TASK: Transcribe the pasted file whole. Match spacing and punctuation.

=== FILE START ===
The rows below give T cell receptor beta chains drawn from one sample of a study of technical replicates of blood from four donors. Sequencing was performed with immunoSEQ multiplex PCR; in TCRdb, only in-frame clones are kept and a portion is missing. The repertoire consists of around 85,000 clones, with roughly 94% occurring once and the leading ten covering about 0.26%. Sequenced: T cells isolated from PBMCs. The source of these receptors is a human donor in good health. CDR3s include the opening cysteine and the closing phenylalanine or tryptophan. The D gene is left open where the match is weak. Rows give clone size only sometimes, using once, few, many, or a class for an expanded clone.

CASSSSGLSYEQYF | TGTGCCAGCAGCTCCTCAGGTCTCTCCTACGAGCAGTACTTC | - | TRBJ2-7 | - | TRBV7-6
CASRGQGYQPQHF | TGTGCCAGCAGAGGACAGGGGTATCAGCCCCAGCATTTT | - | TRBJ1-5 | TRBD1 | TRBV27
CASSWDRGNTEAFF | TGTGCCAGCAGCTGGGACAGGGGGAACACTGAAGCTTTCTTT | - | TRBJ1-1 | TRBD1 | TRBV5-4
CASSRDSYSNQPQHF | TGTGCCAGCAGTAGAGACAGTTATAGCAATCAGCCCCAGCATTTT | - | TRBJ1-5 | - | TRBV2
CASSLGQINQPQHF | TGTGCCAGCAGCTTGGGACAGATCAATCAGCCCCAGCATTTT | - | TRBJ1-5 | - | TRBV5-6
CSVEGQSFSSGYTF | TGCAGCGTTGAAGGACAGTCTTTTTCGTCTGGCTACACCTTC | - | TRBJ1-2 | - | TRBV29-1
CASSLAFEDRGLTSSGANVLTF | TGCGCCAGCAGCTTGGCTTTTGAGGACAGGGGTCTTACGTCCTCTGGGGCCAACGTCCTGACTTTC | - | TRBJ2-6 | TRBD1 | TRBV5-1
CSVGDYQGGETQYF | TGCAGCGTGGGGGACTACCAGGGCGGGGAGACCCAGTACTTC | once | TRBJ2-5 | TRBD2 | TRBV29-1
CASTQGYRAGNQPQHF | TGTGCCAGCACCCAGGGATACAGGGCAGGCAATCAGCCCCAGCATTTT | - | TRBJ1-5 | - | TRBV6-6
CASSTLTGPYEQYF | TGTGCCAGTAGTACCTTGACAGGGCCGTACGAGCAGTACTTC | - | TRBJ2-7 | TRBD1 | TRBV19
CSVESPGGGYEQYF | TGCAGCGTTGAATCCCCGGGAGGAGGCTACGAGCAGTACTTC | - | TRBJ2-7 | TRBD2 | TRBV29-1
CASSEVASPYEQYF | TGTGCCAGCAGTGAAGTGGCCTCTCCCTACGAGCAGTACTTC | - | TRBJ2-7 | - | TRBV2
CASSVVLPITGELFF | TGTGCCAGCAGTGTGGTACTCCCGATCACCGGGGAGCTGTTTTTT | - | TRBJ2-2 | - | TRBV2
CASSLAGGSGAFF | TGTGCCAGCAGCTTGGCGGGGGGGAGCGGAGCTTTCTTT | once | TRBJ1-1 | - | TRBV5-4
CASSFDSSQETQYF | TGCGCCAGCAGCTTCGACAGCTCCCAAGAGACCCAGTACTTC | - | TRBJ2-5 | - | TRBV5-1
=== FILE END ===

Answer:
The rows below give T cell receptor beta chains drawn from one sample of a study of technical replicates of blood from four donors. Sequencing was performed with immunoSEQ multiplex PCR; in TCRdb, only in-frame clones are kept and a portion is missing. The repertoire consists of around 85,000 clones, with roughly 94% occurring once and the leading ten covering about 0.26%. Sequenced: T cells isolated from PBMCs. The source of these receptors is a human donor in good health. CDR3s include the opening cysteine and the closing phenylalanine or tryptophan. The D gene is left open where the match is weak. Rows give clone size only sometimes, using once, few, many, or a class for an expanded clone.

CASSSSGLSYEQYF | TGTGCCAGCAGCTCCTCAGGTCTCTCCTACGAGCAGTACTTC | - | TRBJ2-7 | - | TRBV7-6
CASRGQGYQPQHF | TGTGCCAGCAGAGGACAGGGGTATCAGCCCCAGCATTTT | - | TRBJ1-5 | TRBD1 | TRBV27
CASSWDRGNTEAFF | TGTGCCAGCAGCTGGGACAGGGGGAACACTGAAGCTTTCTTT | - | TRBJ1-1 | TRBD1 | TRBV5-4
CASSRDSYSNQPQHF | TGTGCCAGCAGTAGAGACAGTTATAGCAATCAGCCCCAGCATTTT | - | TRBJ1-5 | - | TRBV2
CASSLGQINQPQHF | TGTGCCAGCAGCTTGGGACAGATCAATCAGCCCCAGCATTTT | - | TRBJ1-5 | - | TRBV5-6
CSVEGQSFSSGYTF | TGCAGCGTTGAAGGACAGTCTTTTTCGTCTGGCTACACCTTC | - | TRBJ1-2 | - | TRBV29-1
CASSLAFEDRGLTSSGANVLTF | TGCGCCAGCAGCTTGGCTTTTGAGGACAGGGGTCTTACGTCCTCTGGGGCCAACGTCCTGACTTTC | - | TRBJ2-6 | TRBD1 | TRBV5-1
CSVGDYQGGETQYF | TGCAGCGTGGGGGACTACCAGGGCGGGGAGACCCAGTACTTC | once | TRBJ2-5 | TRBD2 | TRBV29-1
CASTQGYRAGNQPQHF | TGTGCCAGCACCCAGGGATACAGGGCAGGCAATCAGCCCCAGCATTTT | - | TRBJ1-5 | - | TRBV6-6
CASSTLTGPYEQYF | TGTGCCAGTAGTACCTTGACAGGGCCGTACGAGCAGTACTTC | - | TRBJ2-7 | TRBD1 | TRBV19
CSVESPGGGYEQYF | TGCAGCGTTGAATCCCCGGGAGGAGGCTACGAGCAGTACTTC | - | TRBJ2-7 | TRBD2 | TRBV29-1
CASSEVASPYEQYF | TGTGCCAGCAGTGAAGTGGCCTCTCCCTACGAGCAGTACTTC | - | TRBJ2-7 | - | TRBV2
CASSVVLPITGELFF | TGTGCCAGCAGTGTGGTACTCCCGATCACCGGGGAGCTGTTTTTT | - | TRBJ2-2 | - | TRBV2
CASSLAGGSGAFF | TGTGCCAGCAGCTTGGCGGGGGGGAGCGGAGCTTTCTTT | once | TRBJ1-1 | - | TRBV5-4
CASSFDSSQETQYF | TGCGCCAGCAGCTTCGACAGCTCCCAAGAGACCCAGTACTTC | - | TRBJ2-5 | - | TRBV5-1